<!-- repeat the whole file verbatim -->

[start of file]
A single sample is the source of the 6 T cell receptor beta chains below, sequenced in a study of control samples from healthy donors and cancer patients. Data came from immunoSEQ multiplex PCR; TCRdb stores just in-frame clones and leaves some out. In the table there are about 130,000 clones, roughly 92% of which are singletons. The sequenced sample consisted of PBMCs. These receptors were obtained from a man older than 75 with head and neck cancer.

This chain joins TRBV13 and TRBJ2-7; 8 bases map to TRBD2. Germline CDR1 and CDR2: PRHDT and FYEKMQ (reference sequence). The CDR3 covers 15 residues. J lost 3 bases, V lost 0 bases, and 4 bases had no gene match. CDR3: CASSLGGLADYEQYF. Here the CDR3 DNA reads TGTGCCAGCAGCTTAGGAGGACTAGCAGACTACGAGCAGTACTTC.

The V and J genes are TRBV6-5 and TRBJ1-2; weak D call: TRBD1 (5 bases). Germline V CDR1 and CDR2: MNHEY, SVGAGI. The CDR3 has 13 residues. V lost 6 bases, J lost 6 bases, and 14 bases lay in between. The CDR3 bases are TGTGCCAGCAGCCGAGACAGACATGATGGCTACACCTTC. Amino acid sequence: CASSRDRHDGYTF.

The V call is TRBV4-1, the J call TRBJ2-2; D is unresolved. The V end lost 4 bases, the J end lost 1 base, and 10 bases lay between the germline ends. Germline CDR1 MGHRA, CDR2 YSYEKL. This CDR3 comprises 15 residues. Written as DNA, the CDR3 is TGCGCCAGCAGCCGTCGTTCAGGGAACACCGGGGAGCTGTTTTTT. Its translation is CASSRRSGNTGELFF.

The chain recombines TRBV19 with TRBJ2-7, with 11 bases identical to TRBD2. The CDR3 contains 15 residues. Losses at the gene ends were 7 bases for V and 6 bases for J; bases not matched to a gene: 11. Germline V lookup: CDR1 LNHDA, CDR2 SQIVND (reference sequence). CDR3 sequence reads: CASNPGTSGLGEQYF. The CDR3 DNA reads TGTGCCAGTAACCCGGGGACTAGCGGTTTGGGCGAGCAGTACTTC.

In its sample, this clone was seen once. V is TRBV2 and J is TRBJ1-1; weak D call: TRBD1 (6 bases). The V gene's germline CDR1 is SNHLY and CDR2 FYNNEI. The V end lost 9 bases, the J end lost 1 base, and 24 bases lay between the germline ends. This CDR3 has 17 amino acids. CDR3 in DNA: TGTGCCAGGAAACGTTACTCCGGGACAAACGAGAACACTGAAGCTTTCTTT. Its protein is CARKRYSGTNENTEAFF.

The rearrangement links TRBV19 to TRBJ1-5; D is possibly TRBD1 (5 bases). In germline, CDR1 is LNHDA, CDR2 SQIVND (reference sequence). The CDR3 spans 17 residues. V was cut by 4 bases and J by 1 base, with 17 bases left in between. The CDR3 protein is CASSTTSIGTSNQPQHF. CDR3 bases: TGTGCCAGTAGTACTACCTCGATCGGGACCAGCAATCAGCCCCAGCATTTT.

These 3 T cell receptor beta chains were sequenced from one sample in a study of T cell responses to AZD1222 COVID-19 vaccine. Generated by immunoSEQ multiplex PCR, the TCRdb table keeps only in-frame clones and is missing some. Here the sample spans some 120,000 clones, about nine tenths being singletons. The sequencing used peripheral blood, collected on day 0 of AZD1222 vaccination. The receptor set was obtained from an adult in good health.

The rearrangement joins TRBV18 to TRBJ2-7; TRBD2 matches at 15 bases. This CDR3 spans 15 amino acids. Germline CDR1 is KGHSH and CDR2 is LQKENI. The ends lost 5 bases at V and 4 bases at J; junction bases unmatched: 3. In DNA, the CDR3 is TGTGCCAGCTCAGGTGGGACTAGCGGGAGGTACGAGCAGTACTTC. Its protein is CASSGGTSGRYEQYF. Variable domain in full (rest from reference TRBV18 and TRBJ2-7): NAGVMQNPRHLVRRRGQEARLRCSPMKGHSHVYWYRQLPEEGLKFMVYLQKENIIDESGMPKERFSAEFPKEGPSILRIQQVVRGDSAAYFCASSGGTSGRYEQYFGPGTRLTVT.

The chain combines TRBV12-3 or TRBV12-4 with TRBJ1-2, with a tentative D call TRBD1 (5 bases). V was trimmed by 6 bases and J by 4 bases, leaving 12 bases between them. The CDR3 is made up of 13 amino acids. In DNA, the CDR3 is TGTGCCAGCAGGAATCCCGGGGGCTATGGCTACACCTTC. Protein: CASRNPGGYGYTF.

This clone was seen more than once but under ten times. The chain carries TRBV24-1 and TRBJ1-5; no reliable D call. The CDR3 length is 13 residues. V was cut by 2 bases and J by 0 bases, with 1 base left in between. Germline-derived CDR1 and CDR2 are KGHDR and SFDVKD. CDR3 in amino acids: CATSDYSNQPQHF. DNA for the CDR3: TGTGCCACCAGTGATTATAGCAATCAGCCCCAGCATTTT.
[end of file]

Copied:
A single sample is the source of the 6 T cell receptor beta chains below, sequenced in a study of control samples from healthy donors and cancer patients. Data came from immunoSEQ multiplex PCR; TCRdb stores just in-frame clones and leaves some out. In the table there are about 130,000 clones, roughly 92% of which are singletons. The sequenced sample consisted of PBMCs. These receptors were obtained from a man older than 75 with head and neck cancer.

This chain joins TRBV13 and TRBJ2-7; 8 bases map to TRBD2. Germline CDR1 and CDR2: PRHDT and FYEKMQ (reference sequence). The CDR3 covers 15 residues. J lost 3 bases, V lost 0 bases, and 4 bases had no gene match. CDR3: CASSLGGLADYEQYF. Here the CDR3 DNA reads TGTGCCAGCAGCTTAGGAGGACTAGCAGACTACGAGCAGTACTTC.

The V and J genes are TRBV6-5 and TRBJ1-2; weak D call: TRBD1 (5 bases). Germline V CDR1 and CDR2: MNHEY, SVGAGI. The CDR3 has 13 residues. V lost 6 bases, J lost 6 bases, and 14 bases lay in between. The CDR3 bases are TGTGCCAGCAGCCGAGACAGACATGATGGCTACACCTTC. Amino acid sequence: CASSRDRHDGYTF.

The V call is TRBV4-1, the J call TRBJ2-2; D is unresolved. The V end lost 4 bases, the J end lost 1 base, and 10 bases lay between the germline ends. Germline CDR1 MGHRA, CDR2 YSYEKL. This CDR3 comprises 15 residues. Written as DNA, the CDR3 is TGCGCCAGCAGCCGTCGTTCAGGGAACACCGGGGAGCTGTTTTTT. Its translation is CASSRRSGNTGELFF.

The chain recombines TRBV19 with TRBJ2-7, with 11 bases identical to TRBD2. The CDR3 contains 15 residues. Losses at the gene ends were 7 bases for V and 6 bases for J; bases not matched to a gene: 11. Germline V lookup: CDR1 LNHDA, CDR2 SQIVND (reference sequence). CDR3 sequence reads: CASNPGTSGLGEQYF. The CDR3 DNA reads TGTGCCAGTAACCCGGGGACTAGCGGTTTGGGCGAGCAGTACTTC.

In its sample, this clone was seen once. V is TRBV2 and J is TRBJ1-1; weak D call: TRBD1 (6 bases). The V gene's germline CDR1 is SNHLY and CDR2 FYNNEI. The V end lost 9 bases, the J end lost 1 base, and 24 bases lay between the germline ends. This CDR3 has 17 amino acids. CDR3 in DNA: TGTGCCAGGAAACGTTACTCCGGGACAAACGAGAACACTGAAGCTTTCTTT. Its protein is CARKRYSGTNENTEAFF.

The rearrangement links TRBV19 to TRBJ1-5; D is possibly TRBD1 (5 bases). In germline, CDR1 is LNHDA, CDR2 SQIVND (reference sequence). The CDR3 spans 17 residues. V was cut by 4 bases and J by 1 base, with 17 bases left in between. The CDR3 protein is CASSTTSIGTSNQPQHF. CDR3 bases: TGTGCCAGTAGTACTACCTCGATCGGGACCAGCAATCAGCCCCAGCATTTT.

These 3 T cell receptor beta chains were sequenced from one sample in a study of T cell responses to AZD1222 COVID-19 vaccine. Generated by immunoSEQ multiplex PCR, the TCRdb table keeps only in-frame clones and is missing some. Here the sample spans some 120,000 clones, about nine tenths being singletons. The sequencing used peripheral blood, collected on day 0 of AZD1222 vaccination. The receptor set was obtained from an adult in good health.

The rearrangement joins TRBV18 to TRBJ2-7; TRBD2 matches at 15 bases. This CDR3 spans 15 amino acids. Germline CDR1 is KGHSH and CDR2 is LQKENI. The ends lost 5 bases at V and 4 bases at J; junction bases unmatched: 3. In DNA, the CDR3 is TGTGCCAGCTCAGGTGGGACTAGCGGGAGGTACGAGCAGTACTTC. Its protein is CASSGGTSGRYEQYF. Variable domain in full (rest from reference TRBV18 and TRBJ2-7): NAGVMQNPRHLVRRRGQEARLRCSPMKGHSHVYWYRQLPEEGLKFMVYLQKENIIDESGMPKERFSAEFPKEGPSILRIQQVVRGDSAAYFCASSGGTSGRYEQYFGPGTRLTVT.

The chain combines TRBV12-3 or TRBV12-4 with TRBJ1-2, with a tentative D call TRBD1 (5 bases). V was trimmed by 6 bases and J by 4 bases, leaving 12 bases between them. The CDR3 is made up of 13 amino acids. In DNA, the CDR3 is TGTGCCAGCAGGAATCCCGGGGGCTATGGCTACACCTTC. Protein: CASRNPGGYGYTF.

This clone was seen more than once but under ten times. The chain carries TRBV24-1 and TRBJ1-5; no reliable D call. The CDR3 length is 13 residues. V was cut by 2 bases and J by 0 bases, with 1 base left in between. Germline-derived CDR1 and CDR2 are KGHDR and SFDVKD. CDR3 in amino acids: CATSDYSNQPQHF. DNA for the CDR3: TGTGCCACCAGTGATTATAGCAATCAGCCCCAGCATTTT.